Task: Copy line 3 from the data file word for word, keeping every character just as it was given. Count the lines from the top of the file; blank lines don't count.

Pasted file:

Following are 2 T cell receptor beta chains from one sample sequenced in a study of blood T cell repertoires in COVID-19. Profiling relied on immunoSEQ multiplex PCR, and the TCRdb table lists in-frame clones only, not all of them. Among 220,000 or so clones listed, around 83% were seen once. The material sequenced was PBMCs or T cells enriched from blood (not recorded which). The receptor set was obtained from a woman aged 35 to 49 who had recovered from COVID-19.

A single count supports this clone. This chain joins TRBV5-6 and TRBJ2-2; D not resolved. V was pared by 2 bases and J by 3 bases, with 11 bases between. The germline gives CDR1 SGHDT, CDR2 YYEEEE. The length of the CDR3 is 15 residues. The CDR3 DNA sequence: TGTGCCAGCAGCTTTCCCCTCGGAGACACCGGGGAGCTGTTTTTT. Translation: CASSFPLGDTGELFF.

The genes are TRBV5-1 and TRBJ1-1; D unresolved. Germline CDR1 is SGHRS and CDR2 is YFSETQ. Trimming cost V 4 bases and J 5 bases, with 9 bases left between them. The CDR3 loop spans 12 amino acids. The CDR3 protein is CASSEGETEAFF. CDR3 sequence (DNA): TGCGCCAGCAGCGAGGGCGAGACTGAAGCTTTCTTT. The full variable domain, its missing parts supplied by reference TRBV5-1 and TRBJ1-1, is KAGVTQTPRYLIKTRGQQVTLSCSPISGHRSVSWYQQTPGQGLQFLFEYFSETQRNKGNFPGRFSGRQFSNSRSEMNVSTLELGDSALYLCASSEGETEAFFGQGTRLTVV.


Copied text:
The genes are TRBV5-1 and TRBJ1-1; D unresolved. Germline CDR1 is SGHRS and CDR2 is YFSETQ. Trimming cost V 4 bases and J 5 bases, with 9 bases left between them. The CDR3 loop spans 12 amino acids. The CDR3 protein is CASSEGETEAFF. CDR3 sequence (DNA): TGCGCCAGCAGCGAGGGCGAGACTGAAGCTTTCTTT. The full variable domain, its missing parts supplied by reference TRBV5-1 and TRBJ1-1, is KAGVTQTPRYLIKTRGQQVTLSCSPISGHRSVSWYQQTPGQGLQFLFEYFSETQRNKGNFPGRFSGRQFSNSRSEMNVSTLELGDSALYLCASSEGETEAFFGQGTRLTVV.